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If we consider the development of criminal justice policy in the USA over the last 40 years, we might deduce that all that is needed to resolve every single criminal justice issue can be condensed into this straightforward formula: employ more police officers, engage in more surveillance, control and punishment, and above all, incarcerate more people. However, if prison worked, the USA – which locks up its citizens at an astonishingly high rate – should have an astonishingly low level of crime. It hardly needs stating that this is not the case.
Moving closer to home, our overcrowded prison system in England and Wales held precisely 87,668 inmates at the end of January in 2012. The regular drip-feed of official prison statistics confirms that our imprisonment rate effortlessly outstrips those of our European neighbours. We have a greater proportion of our population behind bars than, for example, Germany, France, or Italy – and twice as many prisoners as Denmark. Unless we conclude that the people of England and Wales are intrinsically more evil or (more prosaically) more likely to commit crime, we must search for answers to the question of why our penal policy has travelled such a comparatively punitive road.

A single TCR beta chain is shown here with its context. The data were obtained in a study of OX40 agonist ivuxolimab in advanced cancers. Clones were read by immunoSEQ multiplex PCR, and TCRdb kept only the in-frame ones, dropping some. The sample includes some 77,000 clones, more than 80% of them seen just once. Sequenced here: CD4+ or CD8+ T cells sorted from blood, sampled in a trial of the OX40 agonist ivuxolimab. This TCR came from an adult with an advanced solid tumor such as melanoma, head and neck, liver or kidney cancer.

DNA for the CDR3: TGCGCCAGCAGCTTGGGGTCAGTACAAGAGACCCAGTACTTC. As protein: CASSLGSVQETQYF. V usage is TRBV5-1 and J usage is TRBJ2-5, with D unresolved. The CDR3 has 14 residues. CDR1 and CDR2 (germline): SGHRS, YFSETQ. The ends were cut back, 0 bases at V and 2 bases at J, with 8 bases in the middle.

Looking to the US
Part of the answer is that American criminal justice has long exerted a substantive impact on UK crime control policy. Issues such as the privatisation of criminal justice, ‘three strikes and you’re out’ (mandatory minimum prison sentencing), curfews and electronic monitoring (‘tagging’) all have their roots in US criminal justice. All of these US practices have subsequently influenced justice policy formulation in the UK.
Our Europe-leading imprisonment rate appears positively puny compared to the USA’s muscular embrace of mass incarceration. If England and Wales had exactly same proportional rate of imprisonment as the USA, we would have the staggering total of 415,569 people behind bars today. It remains an overwhelming contradiction that the ‘land of the free’ locks up its citizens at a higher rate than any other country on planet earth (including the more populous nations of China and India). While the USA is home to just 1 in 20 of the world’s population, it imprisons a quarter of the whole world’s prison population.